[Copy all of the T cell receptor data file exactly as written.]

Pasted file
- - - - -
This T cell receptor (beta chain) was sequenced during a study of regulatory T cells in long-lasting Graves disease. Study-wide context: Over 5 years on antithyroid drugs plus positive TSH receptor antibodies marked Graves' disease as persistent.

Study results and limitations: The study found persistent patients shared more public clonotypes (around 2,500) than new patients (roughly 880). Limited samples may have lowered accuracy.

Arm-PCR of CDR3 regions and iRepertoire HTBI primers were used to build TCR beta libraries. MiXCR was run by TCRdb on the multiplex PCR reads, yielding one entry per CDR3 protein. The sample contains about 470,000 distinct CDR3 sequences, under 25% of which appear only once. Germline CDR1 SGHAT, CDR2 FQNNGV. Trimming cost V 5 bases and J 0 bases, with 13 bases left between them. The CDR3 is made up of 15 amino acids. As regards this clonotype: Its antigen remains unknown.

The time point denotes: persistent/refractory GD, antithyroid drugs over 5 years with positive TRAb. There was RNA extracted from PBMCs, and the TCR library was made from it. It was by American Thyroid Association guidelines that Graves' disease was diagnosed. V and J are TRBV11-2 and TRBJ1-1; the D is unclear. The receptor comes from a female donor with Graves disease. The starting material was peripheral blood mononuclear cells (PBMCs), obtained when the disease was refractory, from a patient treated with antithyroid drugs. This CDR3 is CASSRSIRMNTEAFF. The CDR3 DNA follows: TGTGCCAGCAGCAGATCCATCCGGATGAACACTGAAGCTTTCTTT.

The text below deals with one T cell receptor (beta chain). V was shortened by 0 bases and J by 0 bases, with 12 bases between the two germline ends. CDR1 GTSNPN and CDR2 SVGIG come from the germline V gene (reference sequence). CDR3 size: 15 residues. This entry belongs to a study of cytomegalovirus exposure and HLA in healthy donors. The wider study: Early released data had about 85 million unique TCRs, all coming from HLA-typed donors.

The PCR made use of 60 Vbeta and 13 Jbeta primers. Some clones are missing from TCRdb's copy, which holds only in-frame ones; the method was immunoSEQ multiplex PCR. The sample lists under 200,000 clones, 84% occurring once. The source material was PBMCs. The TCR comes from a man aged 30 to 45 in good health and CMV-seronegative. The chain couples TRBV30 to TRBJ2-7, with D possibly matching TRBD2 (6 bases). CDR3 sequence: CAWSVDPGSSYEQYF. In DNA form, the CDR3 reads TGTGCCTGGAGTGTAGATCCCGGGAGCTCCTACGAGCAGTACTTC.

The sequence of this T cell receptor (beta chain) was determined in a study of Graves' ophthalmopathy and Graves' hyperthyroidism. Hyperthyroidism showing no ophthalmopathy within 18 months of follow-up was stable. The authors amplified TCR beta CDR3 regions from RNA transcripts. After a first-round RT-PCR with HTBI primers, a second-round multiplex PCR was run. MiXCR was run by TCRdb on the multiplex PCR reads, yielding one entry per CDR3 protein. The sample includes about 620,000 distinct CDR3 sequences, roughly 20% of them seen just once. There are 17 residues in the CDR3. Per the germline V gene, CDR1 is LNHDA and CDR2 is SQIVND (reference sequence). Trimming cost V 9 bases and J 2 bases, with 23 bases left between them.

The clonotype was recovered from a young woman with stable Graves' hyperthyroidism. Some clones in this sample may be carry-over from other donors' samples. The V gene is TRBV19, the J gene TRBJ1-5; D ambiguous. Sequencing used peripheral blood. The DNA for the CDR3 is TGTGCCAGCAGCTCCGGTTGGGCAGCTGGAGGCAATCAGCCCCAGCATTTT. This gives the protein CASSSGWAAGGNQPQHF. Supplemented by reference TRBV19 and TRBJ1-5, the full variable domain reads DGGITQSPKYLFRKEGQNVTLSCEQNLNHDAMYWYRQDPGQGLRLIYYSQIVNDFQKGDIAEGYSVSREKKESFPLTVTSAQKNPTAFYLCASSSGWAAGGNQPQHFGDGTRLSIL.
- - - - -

This T cell receptor (beta chain) was sequenced during a study of regulatory T cells in long-lasting Graves disease. Study-wide context: Over 5 years on antithyroid drugs plus positive TSH receptor antibodies marked Graves' disease as persistent.

Study results and limitations: The study found persistent patients shared more public clonotypes (around 2,500) than new patients (roughly 880). Limited samples may have lowered accuracy.

Arm-PCR of CDR3 regions and iRepertoire HTBI primers were used to build TCR beta libraries. MiXCR was run by TCRdb on the multiplex PCR reads, yielding one entry per CDR3 protein. The sample contains about 470,000 distinct CDR3 sequences, under 25% of which appear only once. Germline CDR1 SGHAT, CDR2 FQNNGV. Trimming cost V 5 bases and J 0 bases, with 13 bases left between them. The CDR3 is made up of 15 amino acids. As regards this clonotype: Its antigen remains unknown.

The time point denotes: persistent/refractory GD, antithyroid drugs over 5 years with positive TRAb. There was RNA extracted from PBMCs, and the TCR library was made from it. It was by American Thyroid Association guidelines that Graves' disease was diagnosed. V and J are TRBV11-2 and TRBJ1-1; the D is unclear. The receptor comes from a female donor with Graves disease. The starting material was peripheral blood mononuclear cells (PBMCs), obtained when the disease was refractory, from a patient treated with antithyroid drugs. This CDR3 is CASSRSIRMNTEAFF. The CDR3 DNA follows: TGTGCCAGCAGCAGATCCATCCGGATGAACACTGAAGCTTTCTTT.

The text below deals with one T cell receptor (beta chain). V was shortened by 0 bases and J by 0 bases, with 12 bases between the two germline ends. CDR1 GTSNPN and CDR2 SVGIG come from the germline V gene (reference sequence). CDR3 size: 15 residues. This entry belongs to a study of cytomegalovirus exposure and HLA in healthy donors. The wider study: Early released data had about 85 million unique TCRs, all coming from HLA-typed donors.

The PCR made use of 60 Vbeta and 13 Jbeta primers. Some clones are missing from TCRdb's copy, which holds only in-frame ones; the method was immunoSEQ multiplex PCR. The sample lists under 200,000 clones, 84% occurring once. The source material was PBMCs. The TCR comes from a man aged 30 to 45 in good health and CMV-seronegative. The chain couples TRBV30 to TRBJ2-7, with D possibly matching TRBD2 (6 bases). CDR3 sequence: CAWSVDPGSSYEQYF. In DNA form, the CDR3 reads TGTGCCTGGAGTGTAGATCCCGGGAGCTCCTACGAGCAGTACTTC.

The sequence of this T cell receptor (beta chain) was determined in a study of Graves' ophthalmopathy and Graves' hyperthyroidism. Hyperthyroidism showing no ophthalmopathy within 18 months of follow-up was stable. The authors amplified TCR beta CDR3 regions from RNA transcripts. After a first-round RT-PCR with HTBI primers, a second-round multiplex PCR was run. MiXCR was run by TCRdb on the multiplex PCR reads, yielding one entry per CDR3 protein. The sample includes about 620,000 distinct CDR3 sequences, roughly 20% of them seen just once. There are 17 residues in the CDR3. Per the germline V gene, CDR1 is LNHDA and CDR2 is SQIVND (reference sequence). Trimming cost V 9 bases and J 2 bases, with 23 bases left between them.

The clonotype was recovered from a young woman with stable Graves' hyperthyroidism. Some clones in this sample may be carry-over from other donors' samples. The V gene is TRBV19, the J gene TRBJ1-5; D ambiguous. Sequencing used peripheral blood. The DNA for the CDR3 is TGTGCCAGCAGCTCCGGTTGGGCAGCTGGAGGCAATCAGCCCCAGCATTTT. This gives the protein CASSSGWAAGGNQPQHF. Supplemented by reference TRBV19 and TRBJ1-5, the full variable domain reads DGGITQSPKYLFRKEGQNVTLSCEQNLNHDAMYWYRQDPGQGLRLIYYSQIVNDFQKGDIAEGYSVSREKKESFPLTVTSAQKNPTAFYLCASSSGWAAGGNQPQHFGDGTRLSIL.